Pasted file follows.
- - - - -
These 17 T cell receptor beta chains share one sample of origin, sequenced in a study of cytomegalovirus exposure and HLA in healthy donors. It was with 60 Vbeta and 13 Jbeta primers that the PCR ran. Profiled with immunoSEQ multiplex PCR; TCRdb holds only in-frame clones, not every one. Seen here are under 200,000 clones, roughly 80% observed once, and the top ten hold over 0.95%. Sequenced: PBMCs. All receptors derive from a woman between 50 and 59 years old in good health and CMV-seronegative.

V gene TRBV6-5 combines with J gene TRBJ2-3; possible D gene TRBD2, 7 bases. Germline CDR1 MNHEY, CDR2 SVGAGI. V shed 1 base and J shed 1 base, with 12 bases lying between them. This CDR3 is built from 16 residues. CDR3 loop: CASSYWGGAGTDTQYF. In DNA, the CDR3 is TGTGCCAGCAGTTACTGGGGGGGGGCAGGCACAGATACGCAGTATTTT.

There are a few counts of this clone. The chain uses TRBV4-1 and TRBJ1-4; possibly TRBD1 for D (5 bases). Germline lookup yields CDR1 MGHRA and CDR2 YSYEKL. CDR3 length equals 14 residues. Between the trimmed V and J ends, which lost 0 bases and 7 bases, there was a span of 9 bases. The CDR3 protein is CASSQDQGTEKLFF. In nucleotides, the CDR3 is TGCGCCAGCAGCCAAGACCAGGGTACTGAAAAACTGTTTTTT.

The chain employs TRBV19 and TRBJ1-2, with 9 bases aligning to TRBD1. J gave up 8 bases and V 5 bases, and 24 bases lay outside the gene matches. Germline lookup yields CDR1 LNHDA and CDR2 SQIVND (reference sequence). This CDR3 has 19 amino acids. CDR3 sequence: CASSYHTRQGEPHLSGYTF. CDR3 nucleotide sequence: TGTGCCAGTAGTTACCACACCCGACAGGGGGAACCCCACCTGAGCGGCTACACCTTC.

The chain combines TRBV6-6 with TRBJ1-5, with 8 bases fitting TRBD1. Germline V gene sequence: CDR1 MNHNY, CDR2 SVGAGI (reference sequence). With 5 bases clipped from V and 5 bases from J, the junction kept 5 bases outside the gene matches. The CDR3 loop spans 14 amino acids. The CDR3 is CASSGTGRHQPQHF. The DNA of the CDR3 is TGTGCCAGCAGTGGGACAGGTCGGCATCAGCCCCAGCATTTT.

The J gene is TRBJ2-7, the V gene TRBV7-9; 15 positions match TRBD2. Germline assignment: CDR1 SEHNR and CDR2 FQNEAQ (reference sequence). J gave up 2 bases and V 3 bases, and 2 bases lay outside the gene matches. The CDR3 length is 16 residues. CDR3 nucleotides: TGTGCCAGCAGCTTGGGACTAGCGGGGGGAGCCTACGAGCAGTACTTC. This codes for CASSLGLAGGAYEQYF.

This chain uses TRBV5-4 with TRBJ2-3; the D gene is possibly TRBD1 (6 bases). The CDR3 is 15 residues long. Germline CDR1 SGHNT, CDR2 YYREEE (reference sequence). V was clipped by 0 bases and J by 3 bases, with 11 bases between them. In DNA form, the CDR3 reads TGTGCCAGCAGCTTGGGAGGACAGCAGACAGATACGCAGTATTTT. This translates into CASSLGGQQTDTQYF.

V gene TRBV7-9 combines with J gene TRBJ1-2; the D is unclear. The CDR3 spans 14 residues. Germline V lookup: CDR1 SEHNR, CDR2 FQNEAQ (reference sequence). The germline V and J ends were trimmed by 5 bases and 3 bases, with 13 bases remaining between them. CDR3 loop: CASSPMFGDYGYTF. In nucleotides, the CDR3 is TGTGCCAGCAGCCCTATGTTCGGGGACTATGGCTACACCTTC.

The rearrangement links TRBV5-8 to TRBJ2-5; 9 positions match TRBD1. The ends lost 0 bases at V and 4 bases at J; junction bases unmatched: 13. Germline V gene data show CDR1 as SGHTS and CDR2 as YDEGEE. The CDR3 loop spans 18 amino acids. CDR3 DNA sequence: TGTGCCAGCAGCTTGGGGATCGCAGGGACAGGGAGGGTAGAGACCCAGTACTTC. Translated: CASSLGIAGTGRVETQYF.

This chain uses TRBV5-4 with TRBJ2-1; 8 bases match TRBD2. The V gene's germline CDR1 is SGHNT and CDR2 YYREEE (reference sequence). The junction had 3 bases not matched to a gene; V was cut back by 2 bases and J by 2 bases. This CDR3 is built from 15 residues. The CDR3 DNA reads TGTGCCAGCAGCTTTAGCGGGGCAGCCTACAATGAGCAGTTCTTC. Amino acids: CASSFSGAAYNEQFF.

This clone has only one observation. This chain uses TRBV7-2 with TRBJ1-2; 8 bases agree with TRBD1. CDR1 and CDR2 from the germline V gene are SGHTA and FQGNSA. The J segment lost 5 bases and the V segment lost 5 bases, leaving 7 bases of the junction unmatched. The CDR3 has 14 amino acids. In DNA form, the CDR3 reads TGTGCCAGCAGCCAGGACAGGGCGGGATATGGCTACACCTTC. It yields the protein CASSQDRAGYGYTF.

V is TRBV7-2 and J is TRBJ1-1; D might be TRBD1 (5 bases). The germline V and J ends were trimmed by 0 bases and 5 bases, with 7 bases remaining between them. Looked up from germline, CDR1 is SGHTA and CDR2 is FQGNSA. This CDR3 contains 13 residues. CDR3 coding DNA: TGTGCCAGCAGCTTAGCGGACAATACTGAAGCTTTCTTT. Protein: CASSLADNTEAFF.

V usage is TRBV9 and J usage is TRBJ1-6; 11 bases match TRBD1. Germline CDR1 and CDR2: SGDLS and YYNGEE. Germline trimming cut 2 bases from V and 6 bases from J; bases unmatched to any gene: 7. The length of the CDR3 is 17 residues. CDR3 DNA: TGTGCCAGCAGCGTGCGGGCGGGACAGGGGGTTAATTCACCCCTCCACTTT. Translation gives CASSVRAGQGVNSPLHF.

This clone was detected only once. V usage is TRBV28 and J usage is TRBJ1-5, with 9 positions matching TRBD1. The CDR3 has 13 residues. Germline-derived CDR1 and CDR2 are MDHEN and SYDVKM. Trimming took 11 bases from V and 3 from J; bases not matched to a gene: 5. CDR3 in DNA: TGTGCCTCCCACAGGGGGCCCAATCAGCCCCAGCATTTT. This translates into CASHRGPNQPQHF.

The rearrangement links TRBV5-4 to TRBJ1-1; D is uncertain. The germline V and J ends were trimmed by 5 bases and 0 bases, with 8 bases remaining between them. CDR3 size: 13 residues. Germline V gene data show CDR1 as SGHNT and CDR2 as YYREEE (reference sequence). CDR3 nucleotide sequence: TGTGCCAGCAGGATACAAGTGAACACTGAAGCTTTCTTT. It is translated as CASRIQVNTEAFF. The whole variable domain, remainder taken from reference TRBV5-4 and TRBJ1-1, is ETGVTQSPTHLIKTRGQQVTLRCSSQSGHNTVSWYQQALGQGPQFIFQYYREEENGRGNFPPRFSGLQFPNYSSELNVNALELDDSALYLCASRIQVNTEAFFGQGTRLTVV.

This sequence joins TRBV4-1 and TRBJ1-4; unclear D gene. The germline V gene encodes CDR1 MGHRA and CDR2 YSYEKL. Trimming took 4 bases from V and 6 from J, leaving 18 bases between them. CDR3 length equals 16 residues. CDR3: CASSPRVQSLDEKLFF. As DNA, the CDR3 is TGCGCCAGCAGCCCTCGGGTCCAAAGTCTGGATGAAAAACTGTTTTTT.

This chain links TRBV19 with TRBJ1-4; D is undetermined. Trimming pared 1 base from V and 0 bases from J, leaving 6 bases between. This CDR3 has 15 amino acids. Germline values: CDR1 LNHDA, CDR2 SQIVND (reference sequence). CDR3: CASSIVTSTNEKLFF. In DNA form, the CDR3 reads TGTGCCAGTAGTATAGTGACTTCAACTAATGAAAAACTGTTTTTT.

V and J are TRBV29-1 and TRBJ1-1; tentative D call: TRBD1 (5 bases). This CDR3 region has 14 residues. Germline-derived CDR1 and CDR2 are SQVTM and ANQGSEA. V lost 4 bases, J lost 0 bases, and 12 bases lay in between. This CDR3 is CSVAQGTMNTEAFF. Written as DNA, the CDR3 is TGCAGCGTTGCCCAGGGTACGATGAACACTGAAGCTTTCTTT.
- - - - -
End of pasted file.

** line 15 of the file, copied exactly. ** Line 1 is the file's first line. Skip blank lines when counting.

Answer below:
The rearrangement links TRBV5-4 to TRBJ1-1; D is uncertain. The germline V and J ends were trimmed by 5 bases and 0 bases, with 8 bases remaining between them. CDR3 size: 13 residues. Germline V gene data show CDR1 as SGHNT and CDR2 as YYREEE (reference sequence). CDR3 nucleotide sequence: TGTGCCAGCAGGATACAAGTGAACACTGAAGCTTTCTTT. It is translated as CASRIQVNTEAFF. The whole variable domain, remainder taken from reference TRBV5-4 and TRBJ1-1, is ETGVTQSPTHLIKTRGQQVTLRCSSQSGHNTVSWYQQALGQGPQFIFQYYREEENGRGNFPPRFSGLQFPNYSSELNVNALELDDSALYLCASRIQVNTEAFFGQGTRLTVV.